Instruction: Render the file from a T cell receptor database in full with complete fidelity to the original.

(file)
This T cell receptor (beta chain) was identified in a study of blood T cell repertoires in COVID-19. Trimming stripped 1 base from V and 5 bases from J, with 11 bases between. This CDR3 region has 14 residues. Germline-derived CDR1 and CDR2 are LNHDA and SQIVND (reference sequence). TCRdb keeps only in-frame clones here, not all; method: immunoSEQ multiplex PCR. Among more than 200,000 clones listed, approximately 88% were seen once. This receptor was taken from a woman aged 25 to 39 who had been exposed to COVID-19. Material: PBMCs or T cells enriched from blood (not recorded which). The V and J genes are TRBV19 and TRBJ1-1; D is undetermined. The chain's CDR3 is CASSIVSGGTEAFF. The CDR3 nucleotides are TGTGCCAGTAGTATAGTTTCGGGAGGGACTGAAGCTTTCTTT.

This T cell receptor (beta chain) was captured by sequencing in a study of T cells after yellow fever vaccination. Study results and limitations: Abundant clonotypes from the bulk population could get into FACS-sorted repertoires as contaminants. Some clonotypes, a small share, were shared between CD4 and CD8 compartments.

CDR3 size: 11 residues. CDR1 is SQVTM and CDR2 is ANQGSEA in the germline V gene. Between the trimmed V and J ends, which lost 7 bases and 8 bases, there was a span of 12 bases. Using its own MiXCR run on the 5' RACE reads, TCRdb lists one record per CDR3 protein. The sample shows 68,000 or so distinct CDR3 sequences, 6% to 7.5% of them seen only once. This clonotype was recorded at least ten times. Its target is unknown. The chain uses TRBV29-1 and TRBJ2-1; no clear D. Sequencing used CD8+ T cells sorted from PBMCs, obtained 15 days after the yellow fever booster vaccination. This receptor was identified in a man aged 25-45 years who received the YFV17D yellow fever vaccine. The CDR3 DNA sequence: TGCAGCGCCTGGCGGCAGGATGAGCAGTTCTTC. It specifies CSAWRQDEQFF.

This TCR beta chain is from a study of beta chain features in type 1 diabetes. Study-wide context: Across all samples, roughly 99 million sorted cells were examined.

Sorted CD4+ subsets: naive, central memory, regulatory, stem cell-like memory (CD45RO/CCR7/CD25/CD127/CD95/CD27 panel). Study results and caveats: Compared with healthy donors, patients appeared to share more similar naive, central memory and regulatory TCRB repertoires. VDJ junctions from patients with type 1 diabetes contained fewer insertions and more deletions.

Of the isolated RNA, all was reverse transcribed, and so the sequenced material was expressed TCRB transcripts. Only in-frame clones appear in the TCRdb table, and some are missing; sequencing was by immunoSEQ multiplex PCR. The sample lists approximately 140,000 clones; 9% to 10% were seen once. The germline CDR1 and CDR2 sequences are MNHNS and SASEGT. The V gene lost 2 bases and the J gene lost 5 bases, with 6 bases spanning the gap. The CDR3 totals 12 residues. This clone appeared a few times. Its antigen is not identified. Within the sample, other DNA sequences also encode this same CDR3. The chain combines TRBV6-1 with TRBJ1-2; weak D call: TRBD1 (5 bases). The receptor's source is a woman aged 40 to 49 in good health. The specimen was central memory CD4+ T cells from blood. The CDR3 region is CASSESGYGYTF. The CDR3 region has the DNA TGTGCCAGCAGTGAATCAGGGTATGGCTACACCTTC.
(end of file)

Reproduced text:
This T cell receptor (beta chain) was identified in a study of blood T cell repertoires in COVID-19. Trimming stripped 1 base from V and 5 bases from J, with 11 bases between. This CDR3 region has 14 residues. Germline-derived CDR1 and CDR2 are LNHDA and SQIVND (reference sequence). TCRdb keeps only in-frame clones here, not all; method: immunoSEQ multiplex PCR. Among more than 200,000 clones listed, approximately 88% were seen once. This receptor was taken from a woman aged 25 to 39 who had been exposed to COVID-19. Material: PBMCs or T cells enriched from blood (not recorded which). The V and J genes are TRBV19 and TRBJ1-1; D is undetermined. The chain's CDR3 is CASSIVSGGTEAFF. The CDR3 nucleotides are TGTGCCAGTAGTATAGTTTCGGGAGGGACTGAAGCTTTCTTT.

This T cell receptor (beta chain) was captured by sequencing in a study of T cells after yellow fever vaccination. Study results and limitations: Abundant clonotypes from the bulk population could get into FACS-sorted repertoires as contaminants. Some clonotypes, a small share, were shared between CD4 and CD8 compartments.

CDR3 size: 11 residues. CDR1 is SQVTM and CDR2 is ANQGSEA in the germline V gene. Between the trimmed V and J ends, which lost 7 bases and 8 bases, there was a span of 12 bases. Using its own MiXCR run on the 5' RACE reads, TCRdb lists one record per CDR3 protein. The sample shows 68,000 or so distinct CDR3 sequences, 6% to 7.5% of them seen only once. This clonotype was recorded at least ten times. Its target is unknown. The chain uses TRBV29-1 and TRBJ2-1; no clear D. Sequencing used CD8+ T cells sorted from PBMCs, obtained 15 days after the yellow fever booster vaccination. This receptor was identified in a man aged 25-45 years who received the YFV17D yellow fever vaccine. The CDR3 DNA sequence: TGCAGCGCCTGGCGGCAGGATGAGCAGTTCTTC. It specifies CSAWRQDEQFF.

This TCR beta chain is from a study of beta chain features in type 1 diabetes. Study-wide context: Across all samples, roughly 99 million sorted cells were examined.

Sorted CD4+ subsets: naive, central memory, regulatory, stem cell-like memory (CD45RO/CCR7/CD25/CD127/CD95/CD27 panel). Study results and caveats: Compared with healthy donors, patients appeared to share more similar naive, central memory and regulatory TCRB repertoires. VDJ junctions from patients with type 1 diabetes contained fewer insertions and more deletions.

Of the isolated RNA, all was reverse transcribed, and so the sequenced material was expressed TCRB transcripts. Only in-frame clones appear in the TCRdb table, and some are missing; sequencing was by immunoSEQ multiplex PCR. The sample lists approximately 140,000 clones; 9% to 10% were seen once. The germline CDR1 and CDR2 sequences are MNHNS and SASEGT. The V gene lost 2 bases and the J gene lost 5 bases, with 6 bases spanning the gap. The CDR3 totals 12 residues. This clone appeared a few times. Its antigen is not identified. Within the sample, other DNA sequences also encode this same CDR3. The chain combines TRBV6-1 with TRBJ1-2; weak D call: TRBD1 (5 bases). The receptor's source is a woman aged 40 to 49 in good health. The specimen was central memory CD4+ T cells from blood. The CDR3 region is CASSESGYGYTF. The CDR3 region has the DNA TGTGCCAGCAGTGAATCAGGGTATGGCTACACCTTC.